A Scottish court has ruled that an event venue must pay over $111,000 (£97,000) for canceling a 2020 evangelistic outreach featuring American evangelist Franklin Graham over his views on issues like homosexuality and Islam.
In a judgment issued by Sheriff John N. McCormick of Glasgow on Monday, Scottish Event Campus Limited was ruled to have violated the United Kingdom's Equality Act because it canceled an event hosted by the Billy Graham Evangelistic Association in January 2020.
"It is accepted that the event was a lawful evangelical outreach event. I therefore begin with a discrete issue which alone, in my opinion, constitutes a breach of the Equality Act 2010," McCormick judged.
"Briefly put, if it is correct that the event was evangelistic, based on religion or philosophical belief, then it follows that the decision to cancel was a breach of the Equality Act 2010 in that the event was cancelled as a commercial response to the views of objectors."
McCormick said that the venue "discriminated against the [BGEA] on the basis of a protected characteristic" and put the damages due to the cancellation at $111,503.19 (£97,325.32).
"In short, pressure was put on the defender by its majority shareholder to cancel the booking as it may offend others. The effect of writing in such terms was not to protect one group from another but to prefer one opinion over another," he continued.
"I heard no evidence to suggest that Franklin Graham had intended to pursue a toxic or dangerous agenda at the event. On the contrary, it is not disputed that the event would have been an evangelical outreach event for up to twelve thousand people. That is not to say that his opinions are not offensive to some whether in Glasgow or elsewhere. However, the pursuer's right to engage a speaker at the evangelical event — in furtherance of a religious or philosophical belief — is protected by law."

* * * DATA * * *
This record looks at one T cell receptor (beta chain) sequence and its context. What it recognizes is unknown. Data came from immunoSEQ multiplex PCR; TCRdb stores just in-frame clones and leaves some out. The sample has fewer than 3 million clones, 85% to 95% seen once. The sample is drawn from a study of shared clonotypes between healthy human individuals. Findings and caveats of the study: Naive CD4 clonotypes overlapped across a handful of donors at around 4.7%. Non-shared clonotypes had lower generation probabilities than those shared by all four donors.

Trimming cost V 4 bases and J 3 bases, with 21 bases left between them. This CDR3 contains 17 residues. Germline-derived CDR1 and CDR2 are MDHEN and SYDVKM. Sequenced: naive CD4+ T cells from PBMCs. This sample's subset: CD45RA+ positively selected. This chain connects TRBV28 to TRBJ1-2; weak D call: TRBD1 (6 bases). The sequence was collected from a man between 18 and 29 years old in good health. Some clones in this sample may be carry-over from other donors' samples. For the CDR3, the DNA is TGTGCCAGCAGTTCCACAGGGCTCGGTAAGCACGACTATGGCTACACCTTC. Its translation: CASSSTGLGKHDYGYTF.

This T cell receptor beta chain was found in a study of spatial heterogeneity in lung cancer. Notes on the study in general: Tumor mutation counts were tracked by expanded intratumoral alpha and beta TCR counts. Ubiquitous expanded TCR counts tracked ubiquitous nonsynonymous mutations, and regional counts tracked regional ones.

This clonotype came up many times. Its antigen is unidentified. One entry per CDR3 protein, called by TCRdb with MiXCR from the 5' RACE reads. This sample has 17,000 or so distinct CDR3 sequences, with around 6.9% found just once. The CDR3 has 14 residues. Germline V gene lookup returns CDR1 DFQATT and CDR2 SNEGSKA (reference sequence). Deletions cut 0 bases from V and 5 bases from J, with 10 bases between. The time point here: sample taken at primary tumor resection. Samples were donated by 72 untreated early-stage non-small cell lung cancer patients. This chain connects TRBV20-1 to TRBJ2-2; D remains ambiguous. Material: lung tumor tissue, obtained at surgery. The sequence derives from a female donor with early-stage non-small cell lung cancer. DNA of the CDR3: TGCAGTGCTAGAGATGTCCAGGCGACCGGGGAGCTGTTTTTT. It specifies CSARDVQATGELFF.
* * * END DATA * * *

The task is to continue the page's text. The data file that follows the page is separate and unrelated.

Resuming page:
On Tuesday, Graham, the son of legendary evangelist Billy Graham, said he is "grateful to God for this decision." He views the ruling as "a clear victory for freedom of speech and religion in the UK."
"This case was never about financial remedies — it was about the preservation of religious freedom in the UK — particularly the right for Christians to share the Gospel in the public square," stated Graham.
"I want to thank Sheriff John McCormick for upholding the law and affirming that Christians must be treated fairly and equally. This ruling will be a great encouragement for Christians and people of all faiths across the UK and many other parts of the world."
A spokesperson for the Scottish Event Campus told BBC that the organization is "naturally disappointed in the outcome of the case."
"We are currently reviewing the extensive documentation to determine whether any further action is required," the spokesperson added.
In 2020, before the pandemic lockdowns began, multiple venues in the U.K. canceled BGEA events that were part of the BGEA's "God Loves You" tour. BGEA maintains that those contracts were legally binding. The organization rescheduled the tour events, which took place earlier this year.
At issue was Graham's opposition to homosexuality and dislike of Islam, which some British activists and groups viewed as hateful in nature.
Last December, the Scottish charity The Robertson Trust, which canceled bookings made by a local church and the BGEA scheduled for 2019, offered an official apology for violating the Equality Act. The group paid £20,000 (about $26,500) towards legal expenses as part of a settlement.
Mark Batho, chair of the board of trustees at The Robertson Trust, said in a statement last year that his organization had "inadvertently breached the Equality Act 2010."
"The Trust's long standing funding policy (1) legitimately states that we do not fund or support the promotion of any particular religious or political beliefs," Batho stated.
"We recognise that in applying our funding policy to the hire of our facilities, which are available at substantially subsidised rates to charities and community groups, we inadvertently breached the Equality Act 2010."